Start with building stuff. Polishing your skills and becoming a full stack kind of person, tech or not.


Haha, I identify with Alex. Even from Boston too.


Just start making things, and telling people you're making things. Eventually you will become connected to like-minded people.


It's that second part that's important--even if it's just a github.

If I can't see your code, I can't tell if you're just bullshitting really well or actually pretty cool. And no, forking a bunch of other people's repos doesn't count--I will check your commit history.


I've never understood this obsession with public source repositories. What is the difference between experience writing proprietary code and experience writing code that happens to be published on GitHub? Both kinds of experience are valuable.

Most tech employers own everything you do, even on your free time. So a large GitHub history can send the message that you're not employed all that much.


So, here's the deal.

I don't think it is fair to expect you to talk about your old company's codebase in an interview--I'd love to have that conversation, but I understand if you wouldn't feel comfortable doing so.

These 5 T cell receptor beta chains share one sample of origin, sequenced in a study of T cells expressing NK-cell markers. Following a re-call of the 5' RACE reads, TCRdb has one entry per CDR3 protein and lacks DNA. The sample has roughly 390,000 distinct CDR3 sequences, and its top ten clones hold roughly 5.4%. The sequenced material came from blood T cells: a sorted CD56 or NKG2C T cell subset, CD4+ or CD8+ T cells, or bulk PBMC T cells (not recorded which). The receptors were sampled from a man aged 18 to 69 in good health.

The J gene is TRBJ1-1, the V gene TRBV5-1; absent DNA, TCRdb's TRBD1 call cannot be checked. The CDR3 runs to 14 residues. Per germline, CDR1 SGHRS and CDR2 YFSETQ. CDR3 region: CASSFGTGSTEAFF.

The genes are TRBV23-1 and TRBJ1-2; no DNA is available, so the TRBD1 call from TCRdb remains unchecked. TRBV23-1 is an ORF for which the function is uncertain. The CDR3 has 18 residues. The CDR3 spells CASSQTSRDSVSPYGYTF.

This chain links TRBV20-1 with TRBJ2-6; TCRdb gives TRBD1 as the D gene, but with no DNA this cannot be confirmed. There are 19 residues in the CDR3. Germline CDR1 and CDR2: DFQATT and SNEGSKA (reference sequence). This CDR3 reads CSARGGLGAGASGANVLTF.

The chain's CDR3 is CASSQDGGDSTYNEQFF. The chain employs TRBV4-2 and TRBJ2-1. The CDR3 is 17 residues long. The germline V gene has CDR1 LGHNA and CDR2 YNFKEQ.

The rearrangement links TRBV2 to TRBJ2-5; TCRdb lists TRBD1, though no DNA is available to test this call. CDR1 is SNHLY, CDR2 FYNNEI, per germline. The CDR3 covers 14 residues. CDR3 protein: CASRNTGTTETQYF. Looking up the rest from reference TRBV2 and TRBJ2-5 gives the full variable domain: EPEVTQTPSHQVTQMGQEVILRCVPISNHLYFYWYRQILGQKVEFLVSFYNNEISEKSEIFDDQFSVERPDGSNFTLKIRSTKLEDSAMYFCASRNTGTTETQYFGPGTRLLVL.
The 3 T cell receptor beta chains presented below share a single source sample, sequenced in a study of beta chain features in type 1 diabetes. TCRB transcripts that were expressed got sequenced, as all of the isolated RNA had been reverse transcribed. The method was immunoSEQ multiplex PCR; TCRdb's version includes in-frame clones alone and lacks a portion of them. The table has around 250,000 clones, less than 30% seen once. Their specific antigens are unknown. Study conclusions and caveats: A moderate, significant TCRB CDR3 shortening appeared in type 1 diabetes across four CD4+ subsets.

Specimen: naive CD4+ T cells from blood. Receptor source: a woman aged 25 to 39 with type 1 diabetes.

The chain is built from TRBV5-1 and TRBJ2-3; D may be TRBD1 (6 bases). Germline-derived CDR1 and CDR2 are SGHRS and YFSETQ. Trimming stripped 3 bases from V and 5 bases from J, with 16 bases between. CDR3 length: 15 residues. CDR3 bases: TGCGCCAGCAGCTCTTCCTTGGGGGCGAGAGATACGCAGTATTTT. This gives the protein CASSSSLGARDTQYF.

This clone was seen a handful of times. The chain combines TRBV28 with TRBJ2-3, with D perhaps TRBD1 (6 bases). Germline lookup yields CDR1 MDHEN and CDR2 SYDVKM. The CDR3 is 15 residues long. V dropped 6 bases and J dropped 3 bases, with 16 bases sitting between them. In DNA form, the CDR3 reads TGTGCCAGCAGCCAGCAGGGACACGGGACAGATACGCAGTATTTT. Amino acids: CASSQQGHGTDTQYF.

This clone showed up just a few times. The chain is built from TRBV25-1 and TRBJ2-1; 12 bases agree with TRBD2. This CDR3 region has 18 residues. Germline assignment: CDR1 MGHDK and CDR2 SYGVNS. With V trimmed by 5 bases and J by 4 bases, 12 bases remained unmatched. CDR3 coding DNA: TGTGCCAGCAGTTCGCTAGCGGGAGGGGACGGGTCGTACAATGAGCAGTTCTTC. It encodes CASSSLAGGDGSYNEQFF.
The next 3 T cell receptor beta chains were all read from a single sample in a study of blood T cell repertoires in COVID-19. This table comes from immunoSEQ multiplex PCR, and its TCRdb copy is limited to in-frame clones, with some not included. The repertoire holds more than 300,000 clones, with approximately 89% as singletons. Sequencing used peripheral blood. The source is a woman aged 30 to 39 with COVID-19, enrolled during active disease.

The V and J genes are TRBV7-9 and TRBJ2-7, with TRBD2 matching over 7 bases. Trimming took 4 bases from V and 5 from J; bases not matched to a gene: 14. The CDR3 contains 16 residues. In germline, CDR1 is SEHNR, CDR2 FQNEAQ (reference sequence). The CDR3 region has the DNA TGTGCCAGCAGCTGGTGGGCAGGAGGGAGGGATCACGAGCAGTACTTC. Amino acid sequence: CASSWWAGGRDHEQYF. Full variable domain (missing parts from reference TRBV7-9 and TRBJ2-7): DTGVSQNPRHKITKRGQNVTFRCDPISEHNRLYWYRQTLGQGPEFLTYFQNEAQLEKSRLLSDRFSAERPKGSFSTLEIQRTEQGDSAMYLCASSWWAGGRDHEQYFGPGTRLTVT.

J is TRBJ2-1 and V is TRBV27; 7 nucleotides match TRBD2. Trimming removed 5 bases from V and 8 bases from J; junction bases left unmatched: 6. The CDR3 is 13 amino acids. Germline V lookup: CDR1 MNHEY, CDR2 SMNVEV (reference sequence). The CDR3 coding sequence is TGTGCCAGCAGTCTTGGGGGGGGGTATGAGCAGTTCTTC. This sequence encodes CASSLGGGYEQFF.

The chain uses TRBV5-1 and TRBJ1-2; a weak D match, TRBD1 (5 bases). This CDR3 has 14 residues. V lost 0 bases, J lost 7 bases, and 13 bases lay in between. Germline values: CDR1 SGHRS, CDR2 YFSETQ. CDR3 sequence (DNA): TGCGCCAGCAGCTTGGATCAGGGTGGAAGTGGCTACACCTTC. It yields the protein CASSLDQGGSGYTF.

So, I can ask you questions in person, and get some response. Maybe you interview well, and you can answer things easily; maybe because you know your shit, maybe because you crammed with "Crack the Coding Interview"-like books, maybe because you have inside information on what'll come up in the interview.

Maybe you interview poorly, and if I ask you to whiteboard something you have a panic attack even though you know it cold. Maybe you are having an off day, or our conversation just flows the wrong way and you don't communicate to me the experience I'm looking for that you already have.

By contrast, if I have your github (or sourceforge, or bitbucket, or whatever), I can infer certain things about you: I know what languages you write in, I know whether you roll things from scratch or make little changes to other people's projects, I know how much you care about code quality and commits, I know what sorts of projects you like to work on in your free time.

In an interview, I can (and will!) ask you about some code that you've written, both good and bad, and I can see how you respond--are you defensive, apologetic, humble, humorous? I can ask questions about specific projects, work through your thought process, and get a much better feel for how you are on a team.